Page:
Should Amazon make a Kindle phone? Possibly not
By Stewart Mitchell
Posted on 2 Apr 2013 at 12:36
First Facebook and now Amazon: everyone wants to build phones these days, at least according to internet speculation.
Amazon has added fuel to rumours it's planning a handset by hiring Charlie Kindel, a long-time Microsoft employee who specialises in smartphones.
Kindel's LinkedIn status lists him as "director, something secret at Amazon", and explains he's building a team - including mobile developers and testers - to exploit a "totally new area for Amazon".
Hiring Kindel straight from work on Windows Phones suggests Amazon is getting closer to following its move into tablets with a mobile phone.
It's a huge undertaking given the complexity and potential costs involved – especially given that Amazon is a very, very low margin business
However, there remain big questions over whether the company would be right to push out a handset – with Amazon's hardware margins remaining slim and the mobile industry already facing a struggle against the dominance of Samsung and Apple.
"If you look at the move into the tablets, a phone makes sense - it's a massive growth market and Amazon is extending its core retail model into the mobile domain and the mobile phone, being the most ubiquitous device is the next logical step," said Geoff Blaber, director of devices and software platforms at analyst firm CSS insight.
"But all that said, it's a huge undertaking given the complexity and potential costs involved – especially given that Amazon is a very, very low-margin business."
According to Blaber, the company would want to be able to sell content via the device, but whether content sales paired with its low margins would recoup hardware costs is another matter.
"Look at what's happening to manufacturers in the smartphone space and there are very few that are competing profitably and that tells a story," he said.
"It's a relentless business and it's very difficult to remain competitive - the one big asset Amazon has is a content and services story, but it doesn't have any capability or intellectual property in the mobile space for making hardware."
Given that Amazon has minimal experience of smartphone development – although it could rework its Android OS running on the Kindle Fire – Blaber said the company would probably link with a manufacturer to produce a 5in smartphone, big enough for browsing content, but small enough to be properly mobile.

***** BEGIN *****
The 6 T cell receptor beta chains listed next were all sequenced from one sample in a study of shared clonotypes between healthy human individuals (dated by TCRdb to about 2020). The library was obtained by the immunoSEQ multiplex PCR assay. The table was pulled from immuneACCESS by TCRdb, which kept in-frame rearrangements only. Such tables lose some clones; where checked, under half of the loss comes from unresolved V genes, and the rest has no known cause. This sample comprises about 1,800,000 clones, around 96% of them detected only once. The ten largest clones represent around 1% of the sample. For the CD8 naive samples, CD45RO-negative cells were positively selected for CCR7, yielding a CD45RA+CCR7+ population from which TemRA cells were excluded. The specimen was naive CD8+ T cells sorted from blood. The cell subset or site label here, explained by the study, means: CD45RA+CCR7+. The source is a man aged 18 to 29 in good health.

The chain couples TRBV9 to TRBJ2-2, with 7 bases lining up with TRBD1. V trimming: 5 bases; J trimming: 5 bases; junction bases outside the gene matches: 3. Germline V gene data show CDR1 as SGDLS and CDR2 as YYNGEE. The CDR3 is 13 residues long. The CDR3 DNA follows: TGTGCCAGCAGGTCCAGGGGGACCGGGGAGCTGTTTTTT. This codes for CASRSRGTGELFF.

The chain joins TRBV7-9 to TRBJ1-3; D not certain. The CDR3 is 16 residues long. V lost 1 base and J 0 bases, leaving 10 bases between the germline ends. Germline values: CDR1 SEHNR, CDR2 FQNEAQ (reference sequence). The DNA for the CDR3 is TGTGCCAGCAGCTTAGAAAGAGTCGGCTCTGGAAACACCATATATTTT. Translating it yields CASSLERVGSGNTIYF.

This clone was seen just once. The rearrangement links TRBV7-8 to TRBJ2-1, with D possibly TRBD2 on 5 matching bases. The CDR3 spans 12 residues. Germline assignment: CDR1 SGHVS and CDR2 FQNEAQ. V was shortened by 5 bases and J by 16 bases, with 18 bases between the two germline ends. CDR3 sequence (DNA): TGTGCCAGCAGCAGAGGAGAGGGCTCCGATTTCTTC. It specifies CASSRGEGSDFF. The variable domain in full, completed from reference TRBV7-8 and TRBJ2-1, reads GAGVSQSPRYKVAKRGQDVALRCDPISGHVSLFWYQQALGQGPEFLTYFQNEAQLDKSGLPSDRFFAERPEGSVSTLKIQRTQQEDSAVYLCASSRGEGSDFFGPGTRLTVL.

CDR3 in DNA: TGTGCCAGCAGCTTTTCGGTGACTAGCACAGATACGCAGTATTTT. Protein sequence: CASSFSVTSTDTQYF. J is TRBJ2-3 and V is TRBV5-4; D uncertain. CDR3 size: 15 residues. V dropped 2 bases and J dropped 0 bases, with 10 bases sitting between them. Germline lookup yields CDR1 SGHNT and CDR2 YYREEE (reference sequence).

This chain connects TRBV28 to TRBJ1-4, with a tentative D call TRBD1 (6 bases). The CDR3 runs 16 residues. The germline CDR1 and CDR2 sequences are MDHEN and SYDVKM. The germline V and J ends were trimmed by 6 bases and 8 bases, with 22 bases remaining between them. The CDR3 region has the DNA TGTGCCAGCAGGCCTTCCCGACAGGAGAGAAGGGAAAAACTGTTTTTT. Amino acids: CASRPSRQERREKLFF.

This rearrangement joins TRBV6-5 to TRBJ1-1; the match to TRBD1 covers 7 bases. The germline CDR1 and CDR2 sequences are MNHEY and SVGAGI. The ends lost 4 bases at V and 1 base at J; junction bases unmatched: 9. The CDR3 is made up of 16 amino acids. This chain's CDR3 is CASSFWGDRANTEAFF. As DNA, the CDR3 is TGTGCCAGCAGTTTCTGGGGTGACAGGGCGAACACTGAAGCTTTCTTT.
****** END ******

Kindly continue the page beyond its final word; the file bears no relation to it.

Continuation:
"A partnership would be the logical move, someone like HTC," Blaber said. "HTC needs something in the service realm and Amazon needs a partner with design credentials and operator and channel relationships."
"It will happen, but that doesn't mean it's the right move. The mobile phone industry is extremely challenging at the moment."
Is your business a social business? For helpful info and tips visit our hub.
It would be good to see ...
... a Kindle phone by Kindel.
By qpw3141 on 2 Apr 2013
Kindle, Kindel, Linked, just need a few more answers for the word puzzle...
I think it would be a mistake personally. Given the windows phone OS which was his previous project isn't all that, it doesn't inspire too much confidence that any developed Amazon mobile product would be that great either.
In my mind its kind of similar to taking the Accrington Stanley Manager and putting him in charge of Chelsea FC.
By mr_chips on 2 Apr 2013
I'd rather see an A4 eReader
"Kindle reader XL" for text books, graphic, novels, kids comics etc.
Colour e-Ink at an affordable price (sub £900) at this size would also be outstanding for students and all the reading applications above.
Phones have been done, mostly to death.
By cheysuli on 2 Apr 2013
Can't see the point
I would imagine that Amazon makes most of its money selling content on Kindles because they don't make any money selling Kindles. As the Kindle software is available on all major smartphones, Amazon is already making money from customers who are using phones from Apple, Samsung, Nokia etc. A Kindle phone wouldn't sell more books.
By ronwatson71 on 2 Apr 2013
- Move over Delia: IBM Watson is cooking tonight
- Eric Schmidt on the double-edged smartphone: friend and foe
- Getty joins the race to the bottom
- Hour of Code: five steps to learn how to code
- Sony Xperia Z2 Tablet review: first look
- Sony Xperia Z2 review: first look
- Samsung Galaxy Gear 2 review: first look
- Nokia XL review: first look
- Samsung Galaxy S5 review: first look
- Nokia X review: first look
- Windows Server 2012 R2: how the Datacenter edition could change SMBs
- Invoices and VAT: how to set up your documents correctly
- Nexus 5 vs Samsung Galaxy S4 Active: the best phone for avoiding screen burn
- How much is a social user worth?
- The key to choosing a secure password
- Thunderbolt Bridge: a fast Mac migration tool
- Should you advertise on Twitter?
- How to track a lost smartphone
- Self-publishing success: the best way to sell your book
- 1.6TB SSD: why would you need one?